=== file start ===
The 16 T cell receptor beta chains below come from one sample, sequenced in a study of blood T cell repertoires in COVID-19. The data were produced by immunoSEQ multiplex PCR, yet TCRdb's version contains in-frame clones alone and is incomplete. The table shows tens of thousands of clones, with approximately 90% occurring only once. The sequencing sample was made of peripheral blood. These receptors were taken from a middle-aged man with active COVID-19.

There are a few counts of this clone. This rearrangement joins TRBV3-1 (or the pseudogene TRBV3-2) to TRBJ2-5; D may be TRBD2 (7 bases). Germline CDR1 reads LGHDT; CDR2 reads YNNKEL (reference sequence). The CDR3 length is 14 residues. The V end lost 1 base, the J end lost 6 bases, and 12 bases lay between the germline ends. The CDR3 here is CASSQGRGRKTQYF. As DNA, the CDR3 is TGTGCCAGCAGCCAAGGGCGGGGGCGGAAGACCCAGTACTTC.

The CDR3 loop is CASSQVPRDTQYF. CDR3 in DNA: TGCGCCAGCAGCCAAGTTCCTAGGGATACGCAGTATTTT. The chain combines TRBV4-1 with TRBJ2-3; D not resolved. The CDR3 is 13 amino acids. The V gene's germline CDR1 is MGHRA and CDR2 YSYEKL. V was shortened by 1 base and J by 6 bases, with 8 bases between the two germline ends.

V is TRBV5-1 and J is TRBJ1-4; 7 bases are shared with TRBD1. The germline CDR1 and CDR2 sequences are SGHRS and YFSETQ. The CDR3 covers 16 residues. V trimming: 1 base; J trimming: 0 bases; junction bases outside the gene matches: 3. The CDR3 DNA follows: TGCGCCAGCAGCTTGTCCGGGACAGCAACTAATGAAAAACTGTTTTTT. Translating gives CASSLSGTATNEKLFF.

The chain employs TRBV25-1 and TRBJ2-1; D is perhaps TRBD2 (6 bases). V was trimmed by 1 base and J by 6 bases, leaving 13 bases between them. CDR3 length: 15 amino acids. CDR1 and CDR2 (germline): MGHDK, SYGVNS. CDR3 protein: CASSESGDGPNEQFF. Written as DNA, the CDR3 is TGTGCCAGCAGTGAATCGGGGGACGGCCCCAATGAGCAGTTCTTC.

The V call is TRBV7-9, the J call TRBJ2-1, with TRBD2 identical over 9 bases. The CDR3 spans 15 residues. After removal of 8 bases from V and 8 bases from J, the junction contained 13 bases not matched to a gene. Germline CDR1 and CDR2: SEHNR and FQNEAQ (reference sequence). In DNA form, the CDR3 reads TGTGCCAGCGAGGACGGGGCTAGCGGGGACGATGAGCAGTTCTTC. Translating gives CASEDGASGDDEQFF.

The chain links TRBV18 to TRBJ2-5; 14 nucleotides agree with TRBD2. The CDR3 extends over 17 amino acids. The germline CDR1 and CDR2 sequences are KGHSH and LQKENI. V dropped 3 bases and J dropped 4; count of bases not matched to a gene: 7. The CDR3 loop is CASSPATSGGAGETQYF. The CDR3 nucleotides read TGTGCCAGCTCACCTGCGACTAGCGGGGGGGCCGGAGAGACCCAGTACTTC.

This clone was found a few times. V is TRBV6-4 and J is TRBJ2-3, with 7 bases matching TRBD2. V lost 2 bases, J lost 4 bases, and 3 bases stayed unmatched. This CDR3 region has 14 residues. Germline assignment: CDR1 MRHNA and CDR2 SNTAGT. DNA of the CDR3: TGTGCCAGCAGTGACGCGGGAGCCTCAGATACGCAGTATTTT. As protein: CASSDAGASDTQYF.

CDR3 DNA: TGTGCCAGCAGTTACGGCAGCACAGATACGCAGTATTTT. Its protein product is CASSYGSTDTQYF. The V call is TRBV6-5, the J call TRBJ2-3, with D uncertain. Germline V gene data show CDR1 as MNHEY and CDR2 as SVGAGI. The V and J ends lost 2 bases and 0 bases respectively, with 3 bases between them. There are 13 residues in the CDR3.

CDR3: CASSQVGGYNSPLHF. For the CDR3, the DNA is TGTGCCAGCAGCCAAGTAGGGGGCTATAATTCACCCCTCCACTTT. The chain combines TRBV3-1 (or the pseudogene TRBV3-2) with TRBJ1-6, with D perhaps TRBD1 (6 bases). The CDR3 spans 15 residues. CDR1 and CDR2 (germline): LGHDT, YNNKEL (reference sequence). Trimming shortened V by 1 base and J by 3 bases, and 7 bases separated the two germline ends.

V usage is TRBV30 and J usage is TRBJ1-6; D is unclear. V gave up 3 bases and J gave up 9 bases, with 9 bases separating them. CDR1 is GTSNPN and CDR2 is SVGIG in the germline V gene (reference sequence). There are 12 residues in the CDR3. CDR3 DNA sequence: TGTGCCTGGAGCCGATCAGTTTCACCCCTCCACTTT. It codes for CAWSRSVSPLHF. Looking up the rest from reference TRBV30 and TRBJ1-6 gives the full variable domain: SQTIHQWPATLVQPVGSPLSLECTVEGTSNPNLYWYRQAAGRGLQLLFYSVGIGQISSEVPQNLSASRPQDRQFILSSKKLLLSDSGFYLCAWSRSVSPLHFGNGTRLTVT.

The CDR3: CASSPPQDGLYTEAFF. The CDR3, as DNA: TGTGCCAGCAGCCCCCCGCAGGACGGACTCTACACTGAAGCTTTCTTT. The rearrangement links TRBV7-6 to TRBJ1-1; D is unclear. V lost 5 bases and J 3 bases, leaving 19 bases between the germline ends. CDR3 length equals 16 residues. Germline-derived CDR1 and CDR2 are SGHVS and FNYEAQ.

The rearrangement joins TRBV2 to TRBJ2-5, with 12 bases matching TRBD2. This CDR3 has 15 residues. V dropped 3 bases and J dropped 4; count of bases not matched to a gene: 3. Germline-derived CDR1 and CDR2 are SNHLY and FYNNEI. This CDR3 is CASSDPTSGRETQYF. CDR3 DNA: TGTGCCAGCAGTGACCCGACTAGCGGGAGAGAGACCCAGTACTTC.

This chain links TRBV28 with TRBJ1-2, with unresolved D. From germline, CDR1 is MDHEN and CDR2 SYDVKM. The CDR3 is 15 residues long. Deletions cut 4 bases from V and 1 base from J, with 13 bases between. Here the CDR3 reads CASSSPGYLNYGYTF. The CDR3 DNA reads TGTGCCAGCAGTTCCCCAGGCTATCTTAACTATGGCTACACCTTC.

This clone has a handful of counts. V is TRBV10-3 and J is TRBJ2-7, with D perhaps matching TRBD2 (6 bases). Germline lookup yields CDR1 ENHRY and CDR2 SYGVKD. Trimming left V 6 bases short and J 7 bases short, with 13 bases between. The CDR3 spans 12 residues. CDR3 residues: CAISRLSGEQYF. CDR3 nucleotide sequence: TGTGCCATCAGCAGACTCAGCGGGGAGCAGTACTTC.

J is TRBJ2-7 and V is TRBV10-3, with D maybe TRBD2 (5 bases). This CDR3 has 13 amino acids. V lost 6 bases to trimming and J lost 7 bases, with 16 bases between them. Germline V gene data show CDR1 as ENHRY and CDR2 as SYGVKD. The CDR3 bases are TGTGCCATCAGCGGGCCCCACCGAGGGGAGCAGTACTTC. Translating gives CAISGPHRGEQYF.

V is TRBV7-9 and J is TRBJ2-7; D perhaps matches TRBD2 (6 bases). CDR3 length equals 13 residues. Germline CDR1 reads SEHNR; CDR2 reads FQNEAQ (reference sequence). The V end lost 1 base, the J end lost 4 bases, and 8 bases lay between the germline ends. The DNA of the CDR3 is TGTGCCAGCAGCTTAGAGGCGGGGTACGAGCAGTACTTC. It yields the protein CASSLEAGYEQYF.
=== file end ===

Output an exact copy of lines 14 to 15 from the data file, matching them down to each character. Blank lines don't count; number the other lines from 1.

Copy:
This chain links TRBV28 with TRBJ1-2, with unresolved D. From germline, CDR1 is MDHEN and CDR2 SYDVKM. The CDR3 is 15 residues long. Deletions cut 4 bases from V and 1 base from J, with 13 bases between. Here the CDR3 reads CASSSPGYLNYGYTF. The CDR3 DNA reads TGTGCCAGCAGTTCCCCAGGCTATCTTAACTATGGCTACACCTTC.

This clone has a handful of counts. V is TRBV10-3 and J is TRBJ2-7, with D perhaps matching TRBD2 (6 bases). Germline lookup yields CDR1 ENHRY and CDR2 SYGVKD. Trimming left V 6 bases short and J 7 bases short, with 13 bases between. The CDR3 spans 12 residues. CDR3 residues: CAISRLSGEQYF. CDR3 nucleotide sequence: TGTGCCATCAGCAGACTCAGCGGGGAGCAGTACTTC.